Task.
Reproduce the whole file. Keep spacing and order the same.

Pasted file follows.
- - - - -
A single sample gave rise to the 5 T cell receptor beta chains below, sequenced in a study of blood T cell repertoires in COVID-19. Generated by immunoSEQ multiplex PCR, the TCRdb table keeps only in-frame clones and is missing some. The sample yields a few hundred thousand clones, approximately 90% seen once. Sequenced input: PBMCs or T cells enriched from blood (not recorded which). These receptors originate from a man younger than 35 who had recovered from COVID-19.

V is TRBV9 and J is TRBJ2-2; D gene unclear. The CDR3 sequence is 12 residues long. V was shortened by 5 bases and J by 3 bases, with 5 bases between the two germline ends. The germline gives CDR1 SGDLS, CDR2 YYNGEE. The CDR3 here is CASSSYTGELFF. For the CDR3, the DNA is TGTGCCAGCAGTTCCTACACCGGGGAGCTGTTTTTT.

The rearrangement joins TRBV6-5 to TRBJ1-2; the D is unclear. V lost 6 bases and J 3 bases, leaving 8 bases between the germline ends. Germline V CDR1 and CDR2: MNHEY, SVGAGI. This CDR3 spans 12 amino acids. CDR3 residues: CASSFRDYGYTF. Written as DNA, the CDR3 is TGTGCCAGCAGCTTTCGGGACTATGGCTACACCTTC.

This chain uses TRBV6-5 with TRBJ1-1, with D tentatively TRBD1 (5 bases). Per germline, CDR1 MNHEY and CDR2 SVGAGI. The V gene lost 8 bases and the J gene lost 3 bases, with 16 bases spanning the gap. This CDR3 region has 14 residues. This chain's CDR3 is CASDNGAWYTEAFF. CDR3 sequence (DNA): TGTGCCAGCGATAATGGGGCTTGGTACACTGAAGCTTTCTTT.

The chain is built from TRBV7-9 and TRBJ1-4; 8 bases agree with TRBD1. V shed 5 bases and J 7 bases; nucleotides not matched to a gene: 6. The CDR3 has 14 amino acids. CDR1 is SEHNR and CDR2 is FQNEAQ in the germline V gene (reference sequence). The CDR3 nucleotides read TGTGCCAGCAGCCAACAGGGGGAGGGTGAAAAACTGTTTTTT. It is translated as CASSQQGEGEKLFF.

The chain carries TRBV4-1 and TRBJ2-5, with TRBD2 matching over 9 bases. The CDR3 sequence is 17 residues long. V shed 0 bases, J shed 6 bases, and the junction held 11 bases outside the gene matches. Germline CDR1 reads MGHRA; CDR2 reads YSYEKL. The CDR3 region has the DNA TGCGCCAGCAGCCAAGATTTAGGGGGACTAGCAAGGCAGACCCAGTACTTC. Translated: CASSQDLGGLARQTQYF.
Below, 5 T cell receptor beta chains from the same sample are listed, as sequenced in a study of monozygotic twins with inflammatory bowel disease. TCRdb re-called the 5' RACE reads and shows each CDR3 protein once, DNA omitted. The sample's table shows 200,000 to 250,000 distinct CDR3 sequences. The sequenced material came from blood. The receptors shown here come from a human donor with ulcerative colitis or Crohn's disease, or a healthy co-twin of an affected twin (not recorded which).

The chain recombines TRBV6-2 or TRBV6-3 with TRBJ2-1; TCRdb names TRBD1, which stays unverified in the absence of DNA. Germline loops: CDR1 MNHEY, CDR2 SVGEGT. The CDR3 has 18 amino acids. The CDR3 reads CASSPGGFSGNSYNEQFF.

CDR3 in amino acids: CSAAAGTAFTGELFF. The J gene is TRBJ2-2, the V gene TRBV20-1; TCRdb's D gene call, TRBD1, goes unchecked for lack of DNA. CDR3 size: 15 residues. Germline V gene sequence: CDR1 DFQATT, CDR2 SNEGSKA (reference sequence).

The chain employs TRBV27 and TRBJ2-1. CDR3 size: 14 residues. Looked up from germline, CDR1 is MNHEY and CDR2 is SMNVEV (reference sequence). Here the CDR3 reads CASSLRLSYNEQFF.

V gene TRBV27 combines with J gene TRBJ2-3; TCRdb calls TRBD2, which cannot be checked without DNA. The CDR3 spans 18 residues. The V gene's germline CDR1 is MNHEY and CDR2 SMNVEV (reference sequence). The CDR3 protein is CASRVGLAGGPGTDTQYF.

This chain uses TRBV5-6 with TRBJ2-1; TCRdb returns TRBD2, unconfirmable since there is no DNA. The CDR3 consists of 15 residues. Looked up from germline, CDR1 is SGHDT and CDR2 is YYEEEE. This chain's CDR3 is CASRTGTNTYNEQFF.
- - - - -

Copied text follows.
A single sample gave rise to the 5 T cell receptor beta chains below, sequenced in a study of blood T cell repertoires in COVID-19. Generated by immunoSEQ multiplex PCR, the TCRdb table keeps only in-frame clones and is missing some. The sample yields a few hundred thousand clones, approximately 90% seen once. Sequenced input: PBMCs or T cells enriched from blood (not recorded which). These receptors originate from a man younger than 35 who had recovered from COVID-19.

V is TRBV9 and J is TRBJ2-2; D gene unclear. The CDR3 sequence is 12 residues long. V was shortened by 5 bases and J by 3 bases, with 5 bases between the two germline ends. The germline gives CDR1 SGDLS, CDR2 YYNGEE. The CDR3 here is CASSSYTGELFF. For the CDR3, the DNA is TGTGCCAGCAGTTCCTACACCGGGGAGCTGTTTTTT.

The rearrangement joins TRBV6-5 to TRBJ1-2; the D is unclear. V lost 6 bases and J 3 bases, leaving 8 bases between the germline ends. Germline V CDR1 and CDR2: MNHEY, SVGAGI. This CDR3 spans 12 amino acids. CDR3 residues: CASSFRDYGYTF. Written as DNA, the CDR3 is TGTGCCAGCAGCTTTCGGGACTATGGCTACACCTTC.

This chain uses TRBV6-5 with TRBJ1-1, with D tentatively TRBD1 (5 bases). Per germline, CDR1 MNHEY and CDR2 SVGAGI. The V gene lost 8 bases and the J gene lost 3 bases, with 16 bases spanning the gap. This CDR3 region has 14 residues. This chain's CDR3 is CASDNGAWYTEAFF. CDR3 sequence (DNA): TGTGCCAGCGATAATGGGGCTTGGTACACTGAAGCTTTCTTT.

The chain is built from TRBV7-9 and TRBJ1-4; 8 bases agree with TRBD1. V shed 5 bases and J 7 bases; nucleotides not matched to a gene: 6. The CDR3 has 14 amino acids. CDR1 is SEHNR and CDR2 is FQNEAQ in the germline V gene (reference sequence). The CDR3 nucleotides read TGTGCCAGCAGCCAACAGGGGGAGGGTGAAAAACTGTTTTTT. It is translated as CASSQQGEGEKLFF.

The chain carries TRBV4-1 and TRBJ2-5, with TRBD2 matching over 9 bases. The CDR3 sequence is 17 residues long. V shed 0 bases, J shed 6 bases, and the junction held 11 bases outside the gene matches. Germline CDR1 reads MGHRA; CDR2 reads YSYEKL. The CDR3 region has the DNA TGCGCCAGCAGCCAAGATTTAGGGGGACTAGCAAGGCAGACCCAGTACTTC. Translated: CASSQDLGGLARQTQYF.
Below, 5 T cell receptor beta chains from the same sample are listed, as sequenced in a study of monozygotic twins with inflammatory bowel disease. TCRdb re-called the 5' RACE reads and shows each CDR3 protein once, DNA omitted. The sample's table shows 200,000 to 250,000 distinct CDR3 sequences. The sequenced material came from blood. The receptors shown here come from a human donor with ulcerative colitis or Crohn's disease, or a healthy co-twin of an affected twin (not recorded which).

The chain recombines TRBV6-2 or TRBV6-3 with TRBJ2-1; TCRdb names TRBD1, which stays unverified in the absence of DNA. Germline loops: CDR1 MNHEY, CDR2 SVGEGT. The CDR3 has 18 amino acids. The CDR3 reads CASSPGGFSGNSYNEQFF.

CDR3 in amino acids: CSAAAGTAFTGELFF. The J gene is TRBJ2-2, the V gene TRBV20-1; TCRdb's D gene call, TRBD1, goes unchecked for lack of DNA. CDR3 size: 15 residues. Germline V gene sequence: CDR1 DFQATT, CDR2 SNEGSKA (reference sequence).

The chain employs TRBV27 and TRBJ2-1. CDR3 size: 14 residues. Looked up from germline, CDR1 is MNHEY and CDR2 is SMNVEV (reference sequence). Here the CDR3 reads CASSLRLSYNEQFF.

V gene TRBV27 combines with J gene TRBJ2-3; TCRdb calls TRBD2, which cannot be checked without DNA. The CDR3 spans 18 residues. The V gene's germline CDR1 is MNHEY and CDR2 SMNVEV (reference sequence). The CDR3 protein is CASRVGLAGGPGTDTQYF.

This chain uses TRBV5-6 with TRBJ2-1; TCRdb returns TRBD2, unconfirmable since there is no DNA. The CDR3 consists of 15 residues. Looked up from germline, CDR1 is SGHDT and CDR2 is YYEEEE. This chain's CDR3 is CASRTGTNTYNEQFF.